I’m constantly finding resources for teachers that I think might be helpful. I had such great plans to disseminate those resources to our teachers, but could never find a method that would work. But I need a method that I can use quickly and easily. Does something like that even exist? Here’s what I envision for my perfect app: I receive an e-mail, see a tweet, read a blogpost, etc., and here’s this amazing link that I want to make available to my teachers. I want to be able to immediately (from phone or computer) categorize it by pre-set notebooks/tags by grade and/or gradeband/course, then CCSS domain, possibly along with specific Common Core standard(s) and/or math practice(s). I want to be able to do this within a few seconds. I want teachers to be able to have access to those links as well. My brain screams “EVERNOTE, you big dummy”, but I can’t seem to streamline it so that it happens in the time constraint I want. What am I missing? I know there has to be a way.

3. Read

No, I don’t mean recreationally (I didn’t do that either). I mean I failed at reading things that matter to my profession. I didn’t feel like I had the time. I saw the books and book studies my MTBoS crew collaborated on and I was honestly in envy. I only read one professional book this year, and I need to make time to do this over the summer and next year. With my a.d.d. brain, I need to make a schedule and commit to this 100%. Opportunities for professional development for math coaches/specialists are limited in my area, and I need this in order to serve my teachers and schools the way they deserve. In the same way I would research and study to learn something to be a better teacher for my students (like I did with logarithms), I need to do this to be more effective for the teachers in my district.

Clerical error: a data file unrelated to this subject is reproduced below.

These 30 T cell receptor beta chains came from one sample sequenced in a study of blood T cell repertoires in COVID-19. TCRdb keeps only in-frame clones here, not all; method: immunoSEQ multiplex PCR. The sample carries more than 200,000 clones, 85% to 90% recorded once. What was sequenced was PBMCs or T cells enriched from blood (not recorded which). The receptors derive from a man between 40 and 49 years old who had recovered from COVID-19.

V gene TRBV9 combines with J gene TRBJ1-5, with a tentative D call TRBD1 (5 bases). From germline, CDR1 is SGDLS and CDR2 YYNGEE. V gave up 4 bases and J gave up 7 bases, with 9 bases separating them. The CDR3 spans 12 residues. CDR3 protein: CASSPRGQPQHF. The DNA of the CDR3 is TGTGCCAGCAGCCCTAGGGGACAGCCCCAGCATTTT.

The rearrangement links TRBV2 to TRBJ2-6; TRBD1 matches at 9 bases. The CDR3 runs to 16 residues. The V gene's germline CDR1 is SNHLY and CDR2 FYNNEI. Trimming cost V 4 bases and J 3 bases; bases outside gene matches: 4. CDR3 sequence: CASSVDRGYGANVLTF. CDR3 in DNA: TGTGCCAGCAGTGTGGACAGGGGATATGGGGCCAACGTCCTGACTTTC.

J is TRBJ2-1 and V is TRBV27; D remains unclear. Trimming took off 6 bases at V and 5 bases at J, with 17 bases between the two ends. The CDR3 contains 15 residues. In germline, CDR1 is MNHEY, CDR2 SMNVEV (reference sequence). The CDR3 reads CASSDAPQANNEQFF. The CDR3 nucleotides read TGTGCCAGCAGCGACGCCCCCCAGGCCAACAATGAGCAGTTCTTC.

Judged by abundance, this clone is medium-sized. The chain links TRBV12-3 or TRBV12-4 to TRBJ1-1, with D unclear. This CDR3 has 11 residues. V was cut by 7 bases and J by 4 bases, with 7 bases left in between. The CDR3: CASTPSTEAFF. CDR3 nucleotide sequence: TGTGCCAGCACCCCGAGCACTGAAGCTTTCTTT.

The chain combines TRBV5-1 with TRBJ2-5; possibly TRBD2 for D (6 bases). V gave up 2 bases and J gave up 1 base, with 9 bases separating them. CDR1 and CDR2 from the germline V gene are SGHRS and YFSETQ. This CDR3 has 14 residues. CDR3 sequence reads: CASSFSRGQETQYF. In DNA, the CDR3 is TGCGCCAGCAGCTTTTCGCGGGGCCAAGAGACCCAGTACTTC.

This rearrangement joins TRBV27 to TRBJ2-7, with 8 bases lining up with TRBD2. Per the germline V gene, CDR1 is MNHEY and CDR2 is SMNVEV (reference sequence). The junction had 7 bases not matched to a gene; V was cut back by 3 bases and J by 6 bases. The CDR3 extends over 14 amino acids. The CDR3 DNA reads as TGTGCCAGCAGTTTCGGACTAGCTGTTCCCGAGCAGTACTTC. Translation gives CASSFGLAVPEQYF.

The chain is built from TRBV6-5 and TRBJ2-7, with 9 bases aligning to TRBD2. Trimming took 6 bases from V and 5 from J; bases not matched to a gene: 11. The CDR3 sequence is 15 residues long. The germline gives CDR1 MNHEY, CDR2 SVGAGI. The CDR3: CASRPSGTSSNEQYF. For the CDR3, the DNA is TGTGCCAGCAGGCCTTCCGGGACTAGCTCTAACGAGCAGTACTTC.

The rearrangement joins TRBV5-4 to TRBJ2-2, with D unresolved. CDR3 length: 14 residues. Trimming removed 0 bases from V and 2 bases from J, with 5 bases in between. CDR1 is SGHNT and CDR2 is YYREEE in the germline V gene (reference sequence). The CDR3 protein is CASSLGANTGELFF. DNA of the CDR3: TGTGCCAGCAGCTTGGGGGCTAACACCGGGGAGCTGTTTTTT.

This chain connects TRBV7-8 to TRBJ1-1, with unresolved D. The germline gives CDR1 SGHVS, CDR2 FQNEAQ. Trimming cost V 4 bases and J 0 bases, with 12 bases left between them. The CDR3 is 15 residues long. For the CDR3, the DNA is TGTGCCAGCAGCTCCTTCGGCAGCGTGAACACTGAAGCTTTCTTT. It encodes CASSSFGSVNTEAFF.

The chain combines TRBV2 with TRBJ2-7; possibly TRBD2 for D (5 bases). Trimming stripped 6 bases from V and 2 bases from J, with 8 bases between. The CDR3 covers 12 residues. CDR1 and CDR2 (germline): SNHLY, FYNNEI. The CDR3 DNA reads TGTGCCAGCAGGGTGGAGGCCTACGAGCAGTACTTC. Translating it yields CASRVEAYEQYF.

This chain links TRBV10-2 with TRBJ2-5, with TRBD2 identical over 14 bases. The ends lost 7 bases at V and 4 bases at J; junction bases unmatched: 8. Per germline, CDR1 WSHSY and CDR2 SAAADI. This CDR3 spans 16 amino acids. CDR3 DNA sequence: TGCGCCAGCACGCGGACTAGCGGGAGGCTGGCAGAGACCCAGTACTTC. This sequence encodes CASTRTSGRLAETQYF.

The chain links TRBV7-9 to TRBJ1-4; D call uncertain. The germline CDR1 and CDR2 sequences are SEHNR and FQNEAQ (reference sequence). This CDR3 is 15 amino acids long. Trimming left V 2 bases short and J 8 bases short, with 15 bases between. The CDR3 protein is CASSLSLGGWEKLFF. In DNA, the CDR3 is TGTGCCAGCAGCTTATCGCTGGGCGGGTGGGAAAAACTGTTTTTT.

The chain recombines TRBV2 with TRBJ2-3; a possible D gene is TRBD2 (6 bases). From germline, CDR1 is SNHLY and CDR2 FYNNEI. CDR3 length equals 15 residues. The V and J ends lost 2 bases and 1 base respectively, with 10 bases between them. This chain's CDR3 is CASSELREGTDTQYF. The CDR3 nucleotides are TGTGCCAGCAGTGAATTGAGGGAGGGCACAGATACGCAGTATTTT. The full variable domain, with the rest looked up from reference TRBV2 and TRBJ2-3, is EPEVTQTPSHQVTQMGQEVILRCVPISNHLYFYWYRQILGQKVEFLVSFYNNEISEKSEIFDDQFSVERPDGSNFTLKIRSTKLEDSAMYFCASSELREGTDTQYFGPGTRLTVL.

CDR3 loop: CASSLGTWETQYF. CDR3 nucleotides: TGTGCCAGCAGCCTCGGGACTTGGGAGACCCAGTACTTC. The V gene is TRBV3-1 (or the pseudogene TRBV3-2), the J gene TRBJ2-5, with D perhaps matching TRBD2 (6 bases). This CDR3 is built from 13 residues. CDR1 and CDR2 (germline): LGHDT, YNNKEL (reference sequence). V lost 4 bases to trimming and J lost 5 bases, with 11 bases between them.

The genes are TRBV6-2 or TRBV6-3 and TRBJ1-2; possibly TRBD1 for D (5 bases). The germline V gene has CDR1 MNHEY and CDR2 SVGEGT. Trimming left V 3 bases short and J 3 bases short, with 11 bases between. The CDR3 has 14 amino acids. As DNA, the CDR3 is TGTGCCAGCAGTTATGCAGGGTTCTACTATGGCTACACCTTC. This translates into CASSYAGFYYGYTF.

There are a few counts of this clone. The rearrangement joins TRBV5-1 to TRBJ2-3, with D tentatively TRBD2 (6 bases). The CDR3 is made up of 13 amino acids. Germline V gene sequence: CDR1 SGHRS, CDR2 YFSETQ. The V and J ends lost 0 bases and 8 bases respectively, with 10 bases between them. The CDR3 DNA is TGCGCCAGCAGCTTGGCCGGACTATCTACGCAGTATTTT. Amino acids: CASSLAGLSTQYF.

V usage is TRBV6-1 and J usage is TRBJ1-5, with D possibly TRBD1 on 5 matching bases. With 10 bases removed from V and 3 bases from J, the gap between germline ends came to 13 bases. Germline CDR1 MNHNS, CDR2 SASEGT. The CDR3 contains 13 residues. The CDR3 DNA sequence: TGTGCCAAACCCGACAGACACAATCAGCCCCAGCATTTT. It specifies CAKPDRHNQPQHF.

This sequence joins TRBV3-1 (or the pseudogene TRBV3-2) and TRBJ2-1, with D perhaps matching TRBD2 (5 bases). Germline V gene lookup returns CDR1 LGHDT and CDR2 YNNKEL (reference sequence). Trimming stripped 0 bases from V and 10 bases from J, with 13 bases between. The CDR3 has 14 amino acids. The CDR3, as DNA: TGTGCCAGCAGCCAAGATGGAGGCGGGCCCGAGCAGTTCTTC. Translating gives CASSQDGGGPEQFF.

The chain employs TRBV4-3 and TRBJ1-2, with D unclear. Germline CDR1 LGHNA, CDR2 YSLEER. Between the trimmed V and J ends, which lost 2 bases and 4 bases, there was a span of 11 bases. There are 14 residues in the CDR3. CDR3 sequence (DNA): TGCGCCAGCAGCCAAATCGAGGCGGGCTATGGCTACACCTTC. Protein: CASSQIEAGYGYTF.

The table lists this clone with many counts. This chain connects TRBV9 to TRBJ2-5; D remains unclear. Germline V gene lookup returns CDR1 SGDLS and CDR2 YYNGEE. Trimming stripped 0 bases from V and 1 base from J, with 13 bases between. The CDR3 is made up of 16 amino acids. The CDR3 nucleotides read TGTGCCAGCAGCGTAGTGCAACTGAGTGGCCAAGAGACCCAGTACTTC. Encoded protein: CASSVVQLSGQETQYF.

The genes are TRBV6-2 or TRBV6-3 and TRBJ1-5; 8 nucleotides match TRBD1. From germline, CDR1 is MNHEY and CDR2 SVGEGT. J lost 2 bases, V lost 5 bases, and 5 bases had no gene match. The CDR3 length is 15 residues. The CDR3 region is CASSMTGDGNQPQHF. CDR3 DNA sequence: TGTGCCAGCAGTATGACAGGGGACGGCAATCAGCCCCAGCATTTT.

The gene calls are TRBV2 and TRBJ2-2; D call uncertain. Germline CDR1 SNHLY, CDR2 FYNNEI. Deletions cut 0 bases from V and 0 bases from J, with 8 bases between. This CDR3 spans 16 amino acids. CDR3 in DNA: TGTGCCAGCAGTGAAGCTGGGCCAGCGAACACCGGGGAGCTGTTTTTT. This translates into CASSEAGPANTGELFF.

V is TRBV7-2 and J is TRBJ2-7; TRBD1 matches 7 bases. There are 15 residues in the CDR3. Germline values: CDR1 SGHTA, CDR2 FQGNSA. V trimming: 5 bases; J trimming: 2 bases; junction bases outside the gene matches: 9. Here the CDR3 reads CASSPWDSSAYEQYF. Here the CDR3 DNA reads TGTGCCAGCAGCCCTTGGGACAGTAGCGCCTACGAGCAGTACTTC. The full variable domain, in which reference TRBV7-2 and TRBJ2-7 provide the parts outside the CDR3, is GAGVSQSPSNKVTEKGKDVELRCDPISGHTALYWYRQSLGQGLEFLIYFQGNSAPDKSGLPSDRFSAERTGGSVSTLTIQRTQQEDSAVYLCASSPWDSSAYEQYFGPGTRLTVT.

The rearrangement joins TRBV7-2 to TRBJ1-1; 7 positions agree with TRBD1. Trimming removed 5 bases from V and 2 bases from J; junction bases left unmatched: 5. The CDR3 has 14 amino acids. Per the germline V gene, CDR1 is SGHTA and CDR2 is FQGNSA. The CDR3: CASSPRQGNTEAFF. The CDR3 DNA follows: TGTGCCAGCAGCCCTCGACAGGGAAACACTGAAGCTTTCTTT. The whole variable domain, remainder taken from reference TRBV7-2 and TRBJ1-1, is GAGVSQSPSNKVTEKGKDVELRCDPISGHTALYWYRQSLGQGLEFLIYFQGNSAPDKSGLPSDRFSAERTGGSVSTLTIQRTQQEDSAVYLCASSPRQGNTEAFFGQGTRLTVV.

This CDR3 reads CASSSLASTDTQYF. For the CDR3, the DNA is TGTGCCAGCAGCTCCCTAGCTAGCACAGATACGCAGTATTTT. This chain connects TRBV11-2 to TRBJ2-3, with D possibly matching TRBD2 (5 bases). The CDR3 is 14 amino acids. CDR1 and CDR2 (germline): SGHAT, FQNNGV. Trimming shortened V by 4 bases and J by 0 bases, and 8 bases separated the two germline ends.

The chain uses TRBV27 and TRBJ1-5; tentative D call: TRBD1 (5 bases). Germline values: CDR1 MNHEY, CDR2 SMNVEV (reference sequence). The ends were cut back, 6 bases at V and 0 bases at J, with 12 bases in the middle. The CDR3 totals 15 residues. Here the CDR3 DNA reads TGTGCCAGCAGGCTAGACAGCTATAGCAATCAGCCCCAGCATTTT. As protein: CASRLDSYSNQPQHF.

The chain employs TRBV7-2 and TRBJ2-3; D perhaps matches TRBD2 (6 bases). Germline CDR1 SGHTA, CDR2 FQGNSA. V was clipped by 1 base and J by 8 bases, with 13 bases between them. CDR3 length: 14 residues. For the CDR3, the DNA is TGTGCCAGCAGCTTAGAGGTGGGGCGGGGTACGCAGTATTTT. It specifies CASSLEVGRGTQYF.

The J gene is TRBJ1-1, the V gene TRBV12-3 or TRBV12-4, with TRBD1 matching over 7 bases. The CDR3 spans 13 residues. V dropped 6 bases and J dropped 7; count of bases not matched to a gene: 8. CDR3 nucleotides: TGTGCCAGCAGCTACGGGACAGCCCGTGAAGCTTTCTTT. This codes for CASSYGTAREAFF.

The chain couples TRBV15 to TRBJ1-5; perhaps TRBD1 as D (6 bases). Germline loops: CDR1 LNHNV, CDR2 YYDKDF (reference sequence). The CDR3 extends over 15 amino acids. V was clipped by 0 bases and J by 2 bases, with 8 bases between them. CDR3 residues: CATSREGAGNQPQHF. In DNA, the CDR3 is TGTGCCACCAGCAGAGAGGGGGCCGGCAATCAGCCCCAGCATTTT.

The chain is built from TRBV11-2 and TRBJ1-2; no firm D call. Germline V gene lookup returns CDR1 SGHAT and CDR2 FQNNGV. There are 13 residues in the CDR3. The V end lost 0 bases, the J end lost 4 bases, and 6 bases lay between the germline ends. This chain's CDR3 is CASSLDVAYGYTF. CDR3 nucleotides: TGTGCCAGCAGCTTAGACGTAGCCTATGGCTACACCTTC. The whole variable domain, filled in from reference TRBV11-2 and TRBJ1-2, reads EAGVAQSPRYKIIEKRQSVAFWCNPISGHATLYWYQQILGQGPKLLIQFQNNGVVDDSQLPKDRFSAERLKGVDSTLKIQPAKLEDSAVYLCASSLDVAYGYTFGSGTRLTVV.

2. Meeting with PLC/CLT from K-12

Some schools call them Professional Learning Communities, some call them Collaborative Learning Teams. I met with several across the district and across the grades, but I felt like it was Waffle House-style: scattered, smothered and covered. Next year, I need to set up a scheduled rotation to meet with our teams. Not half, not most – ALL. They can’t believe I’m in their corner if I don’t see them all face-to-face. I can’t make them comfortable with my presence in their classrooms if they can’t get to know me on a personal level. I can’t build trust if they don’t see me as a resource. I need to find a way to make this work.

1. Getting feedback to teachers after visits